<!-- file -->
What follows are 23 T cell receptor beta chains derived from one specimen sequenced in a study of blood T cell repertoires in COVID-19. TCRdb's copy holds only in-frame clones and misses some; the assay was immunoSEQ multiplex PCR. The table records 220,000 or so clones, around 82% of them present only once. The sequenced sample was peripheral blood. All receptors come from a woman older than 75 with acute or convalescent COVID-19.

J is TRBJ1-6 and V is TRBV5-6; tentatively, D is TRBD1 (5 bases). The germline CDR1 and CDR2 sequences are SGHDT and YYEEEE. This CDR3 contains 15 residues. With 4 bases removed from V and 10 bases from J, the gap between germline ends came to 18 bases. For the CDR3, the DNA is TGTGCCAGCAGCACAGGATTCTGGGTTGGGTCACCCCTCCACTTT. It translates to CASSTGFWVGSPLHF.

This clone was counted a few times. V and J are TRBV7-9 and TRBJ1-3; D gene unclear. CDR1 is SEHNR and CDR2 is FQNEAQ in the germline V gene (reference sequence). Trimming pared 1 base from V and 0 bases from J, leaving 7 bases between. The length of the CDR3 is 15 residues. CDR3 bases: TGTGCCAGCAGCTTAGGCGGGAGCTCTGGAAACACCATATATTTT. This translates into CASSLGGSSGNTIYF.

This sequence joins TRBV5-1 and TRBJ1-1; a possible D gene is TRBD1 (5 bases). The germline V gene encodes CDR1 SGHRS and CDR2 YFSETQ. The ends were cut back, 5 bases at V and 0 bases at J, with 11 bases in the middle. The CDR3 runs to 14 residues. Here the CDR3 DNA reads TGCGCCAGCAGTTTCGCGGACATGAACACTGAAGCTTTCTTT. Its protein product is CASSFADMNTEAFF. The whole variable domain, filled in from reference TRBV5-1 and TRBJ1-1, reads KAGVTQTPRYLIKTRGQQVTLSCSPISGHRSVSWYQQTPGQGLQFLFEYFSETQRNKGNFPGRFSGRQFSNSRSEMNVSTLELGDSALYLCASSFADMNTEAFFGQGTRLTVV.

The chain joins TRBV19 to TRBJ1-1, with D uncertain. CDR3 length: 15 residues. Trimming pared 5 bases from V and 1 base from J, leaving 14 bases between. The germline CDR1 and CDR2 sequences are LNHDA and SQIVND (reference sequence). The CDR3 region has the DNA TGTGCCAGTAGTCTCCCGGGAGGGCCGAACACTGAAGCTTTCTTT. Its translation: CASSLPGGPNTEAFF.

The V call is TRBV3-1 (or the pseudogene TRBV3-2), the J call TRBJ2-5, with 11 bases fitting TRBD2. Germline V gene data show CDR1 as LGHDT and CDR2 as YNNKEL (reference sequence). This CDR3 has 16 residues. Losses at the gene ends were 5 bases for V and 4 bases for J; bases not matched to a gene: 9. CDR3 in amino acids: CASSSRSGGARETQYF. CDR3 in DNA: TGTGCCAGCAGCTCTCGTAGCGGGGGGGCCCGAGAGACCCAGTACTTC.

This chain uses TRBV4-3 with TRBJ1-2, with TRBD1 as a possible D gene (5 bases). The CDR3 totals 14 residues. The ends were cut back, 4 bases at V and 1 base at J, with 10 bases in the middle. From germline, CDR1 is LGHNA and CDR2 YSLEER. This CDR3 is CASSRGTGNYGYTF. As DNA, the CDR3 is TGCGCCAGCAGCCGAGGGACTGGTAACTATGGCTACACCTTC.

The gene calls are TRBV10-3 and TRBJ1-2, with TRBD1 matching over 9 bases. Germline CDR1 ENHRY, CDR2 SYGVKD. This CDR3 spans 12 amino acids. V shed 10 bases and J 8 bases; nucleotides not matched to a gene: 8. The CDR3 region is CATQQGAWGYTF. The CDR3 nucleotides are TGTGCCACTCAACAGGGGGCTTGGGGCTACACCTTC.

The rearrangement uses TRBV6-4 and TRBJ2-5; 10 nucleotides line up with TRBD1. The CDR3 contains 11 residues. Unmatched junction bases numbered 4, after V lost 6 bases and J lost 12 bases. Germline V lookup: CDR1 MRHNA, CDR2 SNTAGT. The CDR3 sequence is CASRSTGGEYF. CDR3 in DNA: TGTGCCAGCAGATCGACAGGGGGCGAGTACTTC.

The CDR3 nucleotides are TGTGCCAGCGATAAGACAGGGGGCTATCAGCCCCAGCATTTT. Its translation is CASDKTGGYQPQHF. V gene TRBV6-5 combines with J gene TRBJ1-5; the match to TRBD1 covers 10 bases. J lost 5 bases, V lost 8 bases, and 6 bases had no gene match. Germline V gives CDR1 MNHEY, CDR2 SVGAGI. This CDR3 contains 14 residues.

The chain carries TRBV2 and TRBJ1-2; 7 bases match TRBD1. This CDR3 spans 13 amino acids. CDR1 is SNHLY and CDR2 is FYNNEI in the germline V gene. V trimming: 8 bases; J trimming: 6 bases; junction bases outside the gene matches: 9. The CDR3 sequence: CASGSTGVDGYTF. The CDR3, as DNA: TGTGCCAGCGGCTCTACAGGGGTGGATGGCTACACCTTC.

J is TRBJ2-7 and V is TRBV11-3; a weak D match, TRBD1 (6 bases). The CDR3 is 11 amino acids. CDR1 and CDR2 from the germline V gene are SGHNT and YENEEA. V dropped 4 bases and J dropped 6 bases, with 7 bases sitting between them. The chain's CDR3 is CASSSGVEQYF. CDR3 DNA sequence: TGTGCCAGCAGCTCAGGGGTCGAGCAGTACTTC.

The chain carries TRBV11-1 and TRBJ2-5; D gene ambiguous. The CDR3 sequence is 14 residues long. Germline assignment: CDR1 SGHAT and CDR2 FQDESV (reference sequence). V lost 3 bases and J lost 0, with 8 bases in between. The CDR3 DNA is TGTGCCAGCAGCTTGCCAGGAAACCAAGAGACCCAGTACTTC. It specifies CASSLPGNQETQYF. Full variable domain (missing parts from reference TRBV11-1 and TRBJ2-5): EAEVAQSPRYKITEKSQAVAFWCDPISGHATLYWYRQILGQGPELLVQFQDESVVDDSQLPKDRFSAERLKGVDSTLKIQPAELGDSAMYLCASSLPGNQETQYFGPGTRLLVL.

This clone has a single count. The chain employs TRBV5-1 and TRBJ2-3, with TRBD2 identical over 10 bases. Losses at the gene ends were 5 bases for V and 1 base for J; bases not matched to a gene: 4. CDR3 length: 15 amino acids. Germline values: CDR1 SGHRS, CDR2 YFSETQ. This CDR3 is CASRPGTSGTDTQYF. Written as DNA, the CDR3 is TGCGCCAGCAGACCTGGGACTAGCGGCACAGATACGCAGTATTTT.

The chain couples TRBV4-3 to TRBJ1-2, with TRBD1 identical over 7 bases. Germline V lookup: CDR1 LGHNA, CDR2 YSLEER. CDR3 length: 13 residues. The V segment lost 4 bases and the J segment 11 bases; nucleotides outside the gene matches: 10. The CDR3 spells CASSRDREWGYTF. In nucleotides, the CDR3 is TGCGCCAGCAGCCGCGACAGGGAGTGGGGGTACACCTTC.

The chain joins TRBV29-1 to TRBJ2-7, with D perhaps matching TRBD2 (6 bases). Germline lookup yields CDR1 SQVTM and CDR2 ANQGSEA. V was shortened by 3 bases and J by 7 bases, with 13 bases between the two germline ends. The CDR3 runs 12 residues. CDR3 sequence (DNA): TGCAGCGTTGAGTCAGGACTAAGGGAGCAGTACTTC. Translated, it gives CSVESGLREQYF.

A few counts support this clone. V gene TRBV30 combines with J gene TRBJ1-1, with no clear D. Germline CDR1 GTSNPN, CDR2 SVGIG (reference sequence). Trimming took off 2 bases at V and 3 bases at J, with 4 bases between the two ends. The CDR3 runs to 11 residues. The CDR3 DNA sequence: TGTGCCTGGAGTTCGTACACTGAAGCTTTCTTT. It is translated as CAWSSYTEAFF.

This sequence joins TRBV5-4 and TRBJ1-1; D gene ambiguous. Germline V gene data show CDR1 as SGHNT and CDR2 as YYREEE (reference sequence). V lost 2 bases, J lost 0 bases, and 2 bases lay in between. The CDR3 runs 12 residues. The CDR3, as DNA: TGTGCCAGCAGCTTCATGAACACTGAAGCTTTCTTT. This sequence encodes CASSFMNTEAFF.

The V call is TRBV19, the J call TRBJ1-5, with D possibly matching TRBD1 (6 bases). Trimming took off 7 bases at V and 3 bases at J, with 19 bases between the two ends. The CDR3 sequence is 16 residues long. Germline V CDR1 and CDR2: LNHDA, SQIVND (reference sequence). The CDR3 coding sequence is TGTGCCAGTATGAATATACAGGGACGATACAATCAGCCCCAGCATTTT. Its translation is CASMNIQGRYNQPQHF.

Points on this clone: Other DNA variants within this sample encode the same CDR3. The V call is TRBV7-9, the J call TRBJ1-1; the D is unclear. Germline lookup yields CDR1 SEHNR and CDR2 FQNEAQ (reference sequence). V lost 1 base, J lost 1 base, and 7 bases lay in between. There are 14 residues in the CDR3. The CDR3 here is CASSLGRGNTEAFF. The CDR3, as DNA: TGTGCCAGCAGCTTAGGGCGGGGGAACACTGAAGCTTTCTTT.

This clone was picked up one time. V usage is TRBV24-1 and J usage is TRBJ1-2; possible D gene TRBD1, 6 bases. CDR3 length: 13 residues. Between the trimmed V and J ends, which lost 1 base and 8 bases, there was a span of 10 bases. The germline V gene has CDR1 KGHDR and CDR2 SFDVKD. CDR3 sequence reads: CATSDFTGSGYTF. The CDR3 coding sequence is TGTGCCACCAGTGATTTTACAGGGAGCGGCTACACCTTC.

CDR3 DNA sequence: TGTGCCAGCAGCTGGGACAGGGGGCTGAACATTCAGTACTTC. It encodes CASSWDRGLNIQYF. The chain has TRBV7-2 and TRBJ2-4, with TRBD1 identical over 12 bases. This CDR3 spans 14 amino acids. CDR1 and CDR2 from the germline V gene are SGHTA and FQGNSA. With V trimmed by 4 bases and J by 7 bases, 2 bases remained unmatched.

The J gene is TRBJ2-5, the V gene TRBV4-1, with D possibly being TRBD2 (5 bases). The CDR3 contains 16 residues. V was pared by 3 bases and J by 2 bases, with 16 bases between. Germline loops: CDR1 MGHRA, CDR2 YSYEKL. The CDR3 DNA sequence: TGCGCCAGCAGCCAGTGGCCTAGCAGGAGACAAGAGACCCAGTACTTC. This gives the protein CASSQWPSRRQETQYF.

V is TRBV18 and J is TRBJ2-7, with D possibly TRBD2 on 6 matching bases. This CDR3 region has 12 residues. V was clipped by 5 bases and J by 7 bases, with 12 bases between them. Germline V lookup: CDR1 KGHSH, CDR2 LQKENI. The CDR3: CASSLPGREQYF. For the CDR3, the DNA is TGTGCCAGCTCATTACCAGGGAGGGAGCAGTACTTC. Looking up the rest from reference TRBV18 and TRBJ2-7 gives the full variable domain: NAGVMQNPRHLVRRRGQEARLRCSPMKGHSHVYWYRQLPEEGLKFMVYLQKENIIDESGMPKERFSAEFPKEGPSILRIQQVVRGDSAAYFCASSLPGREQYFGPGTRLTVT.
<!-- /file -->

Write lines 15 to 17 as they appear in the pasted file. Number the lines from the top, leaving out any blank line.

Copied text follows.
The chain couples TRBV4-3 to TRBJ1-2, with TRBD1 identical over 7 bases. Germline V lookup: CDR1 LGHNA, CDR2 YSLEER. CDR3 length: 13 residues. The V segment lost 4 bases and the J segment 11 bases; nucleotides outside the gene matches: 10. The CDR3 spells CASSRDREWGYTF. In nucleotides, the CDR3 is TGCGCCAGCAGCCGCGACAGGGAGTGGGGGTACACCTTC.

The chain joins TRBV29-1 to TRBJ2-7, with D perhaps matching TRBD2 (6 bases). Germline lookup yields CDR1 SQVTM and CDR2 ANQGSEA. V was shortened by 3 bases and J by 7 bases, with 13 bases between the two germline ends. The CDR3 runs 12 residues. CDR3 sequence (DNA): TGCAGCGTTGAGTCAGGACTAAGGGAGCAGTACTTC. Translated, it gives CSVESGLREQYF.

A few counts support this clone. V gene TRBV30 combines with J gene TRBJ1-1, with no clear D. Germline CDR1 GTSNPN, CDR2 SVGIG (reference sequence). Trimming took off 2 bases at V and 3 bases at J, with 4 bases between the two ends. The CDR3 runs to 11 residues. The CDR3 DNA sequence: TGTGCCTGGAGTTCGTACACTGAAGCTTTCTTT. It is translated as CAWSSYTEAFF.